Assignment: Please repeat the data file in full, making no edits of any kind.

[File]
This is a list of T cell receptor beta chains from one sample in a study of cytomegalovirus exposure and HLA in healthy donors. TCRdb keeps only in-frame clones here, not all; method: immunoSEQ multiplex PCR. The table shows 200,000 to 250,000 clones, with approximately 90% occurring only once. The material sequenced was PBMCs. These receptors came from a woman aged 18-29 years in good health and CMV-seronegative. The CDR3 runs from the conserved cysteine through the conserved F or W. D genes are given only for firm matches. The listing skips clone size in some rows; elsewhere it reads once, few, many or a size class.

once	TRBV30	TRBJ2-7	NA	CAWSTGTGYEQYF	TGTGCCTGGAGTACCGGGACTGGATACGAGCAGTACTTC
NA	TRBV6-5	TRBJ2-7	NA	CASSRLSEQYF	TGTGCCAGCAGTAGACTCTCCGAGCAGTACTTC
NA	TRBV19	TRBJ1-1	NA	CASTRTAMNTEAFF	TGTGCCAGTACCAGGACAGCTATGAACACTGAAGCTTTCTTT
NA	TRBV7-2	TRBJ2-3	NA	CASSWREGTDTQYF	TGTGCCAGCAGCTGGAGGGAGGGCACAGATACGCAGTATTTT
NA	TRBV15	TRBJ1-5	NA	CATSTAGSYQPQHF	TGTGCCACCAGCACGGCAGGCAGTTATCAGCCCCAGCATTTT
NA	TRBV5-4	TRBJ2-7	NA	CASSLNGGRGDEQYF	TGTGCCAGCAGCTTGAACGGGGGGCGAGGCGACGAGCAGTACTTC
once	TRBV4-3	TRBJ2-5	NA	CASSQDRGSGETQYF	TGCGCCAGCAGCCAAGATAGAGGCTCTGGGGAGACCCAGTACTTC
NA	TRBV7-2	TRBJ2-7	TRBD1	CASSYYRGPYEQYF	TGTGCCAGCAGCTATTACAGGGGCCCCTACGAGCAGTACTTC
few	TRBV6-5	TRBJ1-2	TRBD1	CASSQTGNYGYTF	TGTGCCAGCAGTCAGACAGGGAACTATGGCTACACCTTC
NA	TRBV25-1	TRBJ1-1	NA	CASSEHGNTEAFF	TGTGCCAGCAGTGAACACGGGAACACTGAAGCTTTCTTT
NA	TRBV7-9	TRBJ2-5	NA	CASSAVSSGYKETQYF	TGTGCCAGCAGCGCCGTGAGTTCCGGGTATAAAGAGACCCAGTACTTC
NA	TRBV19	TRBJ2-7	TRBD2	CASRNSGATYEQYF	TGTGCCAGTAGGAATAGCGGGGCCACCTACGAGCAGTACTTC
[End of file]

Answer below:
This is a list of T cell receptor beta chains from one sample in a study of cytomegalovirus exposure and HLA in healthy donors. TCRdb keeps only in-frame clones here, not all; method: immunoSEQ multiplex PCR. The table shows 200,000 to 250,000 clones, with approximately 90% occurring only once. The material sequenced was PBMCs. These receptors came from a woman aged 18-29 years in good health and CMV-seronegative. The CDR3 runs from the conserved cysteine through the conserved F or W. D genes are given only for firm matches. The listing skips clone size in some rows; elsewhere it reads once, few, many or a size class.

once	TRBV30	TRBJ2-7	NA	CAWSTGTGYEQYF	TGTGCCTGGAGTACCGGGACTGGATACGAGCAGTACTTC
NA	TRBV6-5	TRBJ2-7	NA	CASSRLSEQYF	TGTGCCAGCAGTAGACTCTCCGAGCAGTACTTC
NA	TRBV19	TRBJ1-1	NA	CASTRTAMNTEAFF	TGTGCCAGTACCAGGACAGCTATGAACACTGAAGCTTTCTTT
NA	TRBV7-2	TRBJ2-3	NA	CASSWREGTDTQYF	TGTGCCAGCAGCTGGAGGGAGGGCACAGATACGCAGTATTTT
NA	TRBV15	TRBJ1-5	NA	CATSTAGSYQPQHF	TGTGCCACCAGCACGGCAGGCAGTTATCAGCCCCAGCATTTT
NA	TRBV5-4	TRBJ2-7	NA	CASSLNGGRGDEQYF	TGTGCCAGCAGCTTGAACGGGGGGCGAGGCGACGAGCAGTACTTC
once	TRBV4-3	TRBJ2-5	NA	CASSQDRGSGETQYF	TGCGCCAGCAGCCAAGATAGAGGCTCTGGGGAGACCCAGTACTTC
NA	TRBV7-2	TRBJ2-7	TRBD1	CASSYYRGPYEQYF	TGTGCCAGCAGCTATTACAGGGGCCCCTACGAGCAGTACTTC
few	TRBV6-5	TRBJ1-2	TRBD1	CASSQTGNYGYTF	TGTGCCAGCAGTCAGACAGGGAACTATGGCTACACCTTC
NA	TRBV25-1	TRBJ1-1	NA	CASSEHGNTEAFF	TGTGCCAGCAGTGAACACGGGAACACTGAAGCTTTCTTT
NA	TRBV7-9	TRBJ2-5	NA	CASSAVSSGYKETQYF	TGTGCCAGCAGCGCCGTGAGTTCCGGGTATAAAGAGACCCAGTACTTC
NA	TRBV19	TRBJ2-7	TRBD2	CASRNSGATYEQYF	TGTGCCAGTAGGAATAGCGGGGCCACCTACGAGCAGTACTTC